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China's Snoozing Air Traffic Controllers Delay Flight Landing in Wuhan

Wuhan Tianhe Airport, China

Photograph by China Photos/Getty Images

Wuhan Tianhe Airport, China

If you’ve ever spent time at Chinese airports, you may have wondered about the standard, all-purpose, and curiously opaque recorded message: “The flight has been delayed due to air traffic control.” That can mean anything from weather delays, to aircraft malfunctions, to confusion in the air-traffic control tower.

Last month a China Eastern Airlines (CEA) flight circling the city of Wuhan was delayed in landing—because two air traffic controllers were snoozing in the tower and failed to give the pilots landing instructions, Chinese media reported on Tuesday. For 12 minutes, there was radio silence. Fortunately, the plane, flight MU2528 from Sanya, later landed safely and without incident at Wuhan Tianhe International Airport.

Air traffic has increased quickly in China, but it’s been a somewhat bumpy ride. More than 320 million passengers fly annually in China (counting domestic and international flights). That makes China the second-largest flight market in the world, trailing only the U.S. Fortunately, China’s domestic airlines have a commendable safety record, in spite of the Wuhan snoozers. But Chinese airlines are also notoriously late.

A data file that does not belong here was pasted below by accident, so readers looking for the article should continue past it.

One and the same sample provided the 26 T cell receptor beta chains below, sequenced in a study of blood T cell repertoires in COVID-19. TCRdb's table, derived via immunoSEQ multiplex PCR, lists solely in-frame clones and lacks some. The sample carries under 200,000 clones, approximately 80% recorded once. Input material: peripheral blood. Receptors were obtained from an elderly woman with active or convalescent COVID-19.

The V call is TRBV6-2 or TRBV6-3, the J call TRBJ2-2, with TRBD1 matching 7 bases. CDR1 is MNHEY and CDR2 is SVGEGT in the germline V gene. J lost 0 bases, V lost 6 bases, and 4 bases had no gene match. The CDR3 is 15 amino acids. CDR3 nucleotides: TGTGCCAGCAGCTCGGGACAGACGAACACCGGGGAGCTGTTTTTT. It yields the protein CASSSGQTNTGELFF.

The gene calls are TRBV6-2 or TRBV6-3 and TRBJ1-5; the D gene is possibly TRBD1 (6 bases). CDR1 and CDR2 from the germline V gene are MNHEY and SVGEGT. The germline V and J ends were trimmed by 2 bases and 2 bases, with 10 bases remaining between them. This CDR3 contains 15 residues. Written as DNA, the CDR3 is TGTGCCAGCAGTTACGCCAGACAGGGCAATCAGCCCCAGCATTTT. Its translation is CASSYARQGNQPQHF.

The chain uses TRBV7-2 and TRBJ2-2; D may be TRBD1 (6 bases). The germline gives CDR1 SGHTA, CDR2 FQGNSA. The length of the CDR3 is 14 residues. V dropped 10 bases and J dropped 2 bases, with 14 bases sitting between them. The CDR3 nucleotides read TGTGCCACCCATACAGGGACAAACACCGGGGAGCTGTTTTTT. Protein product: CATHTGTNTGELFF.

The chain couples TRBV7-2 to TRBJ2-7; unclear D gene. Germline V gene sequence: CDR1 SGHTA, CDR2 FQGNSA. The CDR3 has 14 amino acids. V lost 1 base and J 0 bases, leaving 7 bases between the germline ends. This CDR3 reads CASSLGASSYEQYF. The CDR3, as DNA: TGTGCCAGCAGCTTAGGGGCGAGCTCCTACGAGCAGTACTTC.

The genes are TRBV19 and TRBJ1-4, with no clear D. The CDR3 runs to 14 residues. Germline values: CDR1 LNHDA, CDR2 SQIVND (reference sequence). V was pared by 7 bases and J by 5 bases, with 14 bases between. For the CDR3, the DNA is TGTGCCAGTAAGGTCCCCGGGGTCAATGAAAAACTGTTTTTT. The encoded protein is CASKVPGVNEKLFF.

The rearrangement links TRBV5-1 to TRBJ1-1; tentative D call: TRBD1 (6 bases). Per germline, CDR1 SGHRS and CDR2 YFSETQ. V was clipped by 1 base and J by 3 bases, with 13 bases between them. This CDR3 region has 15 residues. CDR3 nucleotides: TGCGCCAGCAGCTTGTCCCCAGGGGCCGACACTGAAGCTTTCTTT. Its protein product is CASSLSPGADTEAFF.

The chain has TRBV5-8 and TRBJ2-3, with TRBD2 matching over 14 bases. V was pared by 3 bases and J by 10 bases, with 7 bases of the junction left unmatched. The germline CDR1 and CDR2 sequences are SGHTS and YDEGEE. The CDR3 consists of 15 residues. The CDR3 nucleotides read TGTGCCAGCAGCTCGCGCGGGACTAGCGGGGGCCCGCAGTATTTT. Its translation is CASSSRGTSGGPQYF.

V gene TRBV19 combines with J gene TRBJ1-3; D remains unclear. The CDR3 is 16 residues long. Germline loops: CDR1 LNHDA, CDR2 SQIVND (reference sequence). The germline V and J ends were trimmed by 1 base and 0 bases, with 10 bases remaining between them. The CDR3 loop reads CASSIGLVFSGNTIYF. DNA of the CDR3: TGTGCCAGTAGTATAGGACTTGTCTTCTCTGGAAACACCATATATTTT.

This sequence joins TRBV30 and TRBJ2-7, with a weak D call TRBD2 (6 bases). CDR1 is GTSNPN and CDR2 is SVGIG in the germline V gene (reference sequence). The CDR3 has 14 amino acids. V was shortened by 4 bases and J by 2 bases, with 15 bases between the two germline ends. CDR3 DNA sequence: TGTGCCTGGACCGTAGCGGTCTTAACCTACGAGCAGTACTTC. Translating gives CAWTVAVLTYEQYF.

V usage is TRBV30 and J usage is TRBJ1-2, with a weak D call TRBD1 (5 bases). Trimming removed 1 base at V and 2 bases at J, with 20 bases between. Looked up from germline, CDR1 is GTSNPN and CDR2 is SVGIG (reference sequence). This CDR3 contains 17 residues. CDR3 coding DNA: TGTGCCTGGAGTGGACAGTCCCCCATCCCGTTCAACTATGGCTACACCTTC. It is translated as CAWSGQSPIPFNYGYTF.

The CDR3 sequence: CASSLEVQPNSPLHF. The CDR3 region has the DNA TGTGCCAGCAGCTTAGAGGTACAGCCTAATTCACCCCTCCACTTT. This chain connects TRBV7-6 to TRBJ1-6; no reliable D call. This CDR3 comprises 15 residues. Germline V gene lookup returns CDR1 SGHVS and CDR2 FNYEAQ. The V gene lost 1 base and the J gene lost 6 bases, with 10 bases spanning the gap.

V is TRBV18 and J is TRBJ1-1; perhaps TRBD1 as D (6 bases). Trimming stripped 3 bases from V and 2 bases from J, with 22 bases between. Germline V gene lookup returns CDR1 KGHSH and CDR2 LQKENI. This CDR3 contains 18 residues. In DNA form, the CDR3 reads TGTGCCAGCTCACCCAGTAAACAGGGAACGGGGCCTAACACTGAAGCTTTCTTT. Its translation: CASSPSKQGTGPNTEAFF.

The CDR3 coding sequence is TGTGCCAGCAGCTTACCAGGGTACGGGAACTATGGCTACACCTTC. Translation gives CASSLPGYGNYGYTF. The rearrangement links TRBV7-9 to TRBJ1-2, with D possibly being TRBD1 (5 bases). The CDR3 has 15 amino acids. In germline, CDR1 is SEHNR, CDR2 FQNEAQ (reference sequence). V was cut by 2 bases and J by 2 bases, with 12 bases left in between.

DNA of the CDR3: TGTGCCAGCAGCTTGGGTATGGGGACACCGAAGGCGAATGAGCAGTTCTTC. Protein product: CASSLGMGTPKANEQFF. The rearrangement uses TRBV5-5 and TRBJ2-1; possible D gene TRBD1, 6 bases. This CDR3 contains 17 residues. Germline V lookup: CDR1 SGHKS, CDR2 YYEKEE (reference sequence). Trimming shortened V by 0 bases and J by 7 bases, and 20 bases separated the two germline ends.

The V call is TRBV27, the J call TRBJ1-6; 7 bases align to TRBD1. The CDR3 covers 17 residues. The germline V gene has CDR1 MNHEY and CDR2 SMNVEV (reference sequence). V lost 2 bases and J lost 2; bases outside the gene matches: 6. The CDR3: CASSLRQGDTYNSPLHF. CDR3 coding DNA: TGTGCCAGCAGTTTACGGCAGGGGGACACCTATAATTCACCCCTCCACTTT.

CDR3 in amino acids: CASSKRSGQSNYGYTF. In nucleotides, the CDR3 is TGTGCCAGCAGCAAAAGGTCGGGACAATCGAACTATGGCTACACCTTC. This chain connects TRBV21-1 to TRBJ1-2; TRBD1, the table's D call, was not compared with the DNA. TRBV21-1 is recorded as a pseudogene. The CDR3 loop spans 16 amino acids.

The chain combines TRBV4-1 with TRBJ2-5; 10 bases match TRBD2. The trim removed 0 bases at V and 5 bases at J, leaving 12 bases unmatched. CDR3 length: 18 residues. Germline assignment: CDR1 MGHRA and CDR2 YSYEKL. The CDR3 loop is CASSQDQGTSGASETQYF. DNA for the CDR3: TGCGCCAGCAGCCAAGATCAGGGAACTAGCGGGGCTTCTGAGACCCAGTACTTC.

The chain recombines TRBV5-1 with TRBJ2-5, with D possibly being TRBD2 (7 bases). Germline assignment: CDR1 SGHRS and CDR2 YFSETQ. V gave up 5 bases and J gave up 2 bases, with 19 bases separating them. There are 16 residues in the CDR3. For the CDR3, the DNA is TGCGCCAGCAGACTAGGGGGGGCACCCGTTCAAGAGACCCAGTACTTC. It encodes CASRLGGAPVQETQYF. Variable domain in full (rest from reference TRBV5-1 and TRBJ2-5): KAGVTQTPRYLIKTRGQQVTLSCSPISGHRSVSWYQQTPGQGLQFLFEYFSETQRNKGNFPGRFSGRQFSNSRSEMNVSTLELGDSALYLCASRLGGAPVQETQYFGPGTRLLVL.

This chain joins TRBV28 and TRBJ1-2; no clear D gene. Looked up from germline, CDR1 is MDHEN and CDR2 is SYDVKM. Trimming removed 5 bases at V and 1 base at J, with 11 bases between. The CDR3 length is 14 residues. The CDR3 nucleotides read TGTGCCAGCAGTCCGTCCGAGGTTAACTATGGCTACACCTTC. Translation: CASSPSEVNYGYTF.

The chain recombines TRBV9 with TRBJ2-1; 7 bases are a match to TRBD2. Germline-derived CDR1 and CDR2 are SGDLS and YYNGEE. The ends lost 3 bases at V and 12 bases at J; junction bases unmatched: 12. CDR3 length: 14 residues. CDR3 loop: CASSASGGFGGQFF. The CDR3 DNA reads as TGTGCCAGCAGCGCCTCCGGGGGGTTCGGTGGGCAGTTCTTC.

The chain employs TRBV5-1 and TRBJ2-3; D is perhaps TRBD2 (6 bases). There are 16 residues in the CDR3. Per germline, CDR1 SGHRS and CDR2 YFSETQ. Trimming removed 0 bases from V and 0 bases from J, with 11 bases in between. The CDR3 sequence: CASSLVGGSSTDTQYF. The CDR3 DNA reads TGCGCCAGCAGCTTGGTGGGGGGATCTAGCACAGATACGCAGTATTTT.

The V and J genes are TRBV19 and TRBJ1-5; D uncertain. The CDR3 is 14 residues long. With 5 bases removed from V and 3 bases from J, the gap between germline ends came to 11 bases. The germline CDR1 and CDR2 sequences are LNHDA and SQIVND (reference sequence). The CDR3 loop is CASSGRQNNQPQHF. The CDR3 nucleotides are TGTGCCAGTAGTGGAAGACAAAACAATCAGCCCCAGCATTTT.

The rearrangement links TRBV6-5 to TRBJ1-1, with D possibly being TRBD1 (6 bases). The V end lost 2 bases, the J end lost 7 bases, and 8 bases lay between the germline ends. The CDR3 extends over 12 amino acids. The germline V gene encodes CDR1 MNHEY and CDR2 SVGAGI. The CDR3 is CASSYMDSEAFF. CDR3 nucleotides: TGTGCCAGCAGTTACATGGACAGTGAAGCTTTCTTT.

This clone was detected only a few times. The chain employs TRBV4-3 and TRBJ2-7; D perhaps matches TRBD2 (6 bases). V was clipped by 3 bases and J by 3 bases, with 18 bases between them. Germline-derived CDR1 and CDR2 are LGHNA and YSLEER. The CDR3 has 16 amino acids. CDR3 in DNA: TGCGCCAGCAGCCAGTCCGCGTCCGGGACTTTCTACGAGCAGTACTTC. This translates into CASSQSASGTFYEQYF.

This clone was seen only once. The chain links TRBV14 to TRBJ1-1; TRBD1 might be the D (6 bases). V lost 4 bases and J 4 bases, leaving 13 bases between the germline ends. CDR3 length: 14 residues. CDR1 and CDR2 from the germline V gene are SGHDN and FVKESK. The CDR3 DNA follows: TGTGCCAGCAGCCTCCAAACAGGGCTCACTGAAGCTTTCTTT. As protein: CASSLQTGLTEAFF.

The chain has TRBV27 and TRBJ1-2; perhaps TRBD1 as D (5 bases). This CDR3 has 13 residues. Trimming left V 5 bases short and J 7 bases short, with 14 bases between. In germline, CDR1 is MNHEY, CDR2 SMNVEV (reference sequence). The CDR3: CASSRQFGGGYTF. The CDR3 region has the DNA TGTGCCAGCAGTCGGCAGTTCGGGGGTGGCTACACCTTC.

Beijing Capital Airport is on track to become the world’s busiest airport within a few years, predicts the Global Business Travel Association. According to the online service, 21 flights departed Beijing’s airport Aug. 19 at 1:00 p.m. (just to pick a random time). Of those, eight were late—that’s 38 percent.

One challenge for China’s aviation industry is that the People’s Liberation Army controls more than 70 percent of domestic airspace, and it must grant approval for any flight route. The result is that planes must hew to narrow corridors and navigate routes that make little sense geographically (think of it as airspace gerrymandering). Another frequent problem is air-traffic congestion.

The recent Wuhan sleeping incident raises further questions about the level of training and supervision for China’s fast-growing ranks of air-traffic controllers. The Air Traffic Management Bureau of Hubei, which has jurisdiction over Wuhan’s airport, promises to improve its safety standards, according to Chinese media reports.

Larson is a Bloomberg Businessweek contributor.

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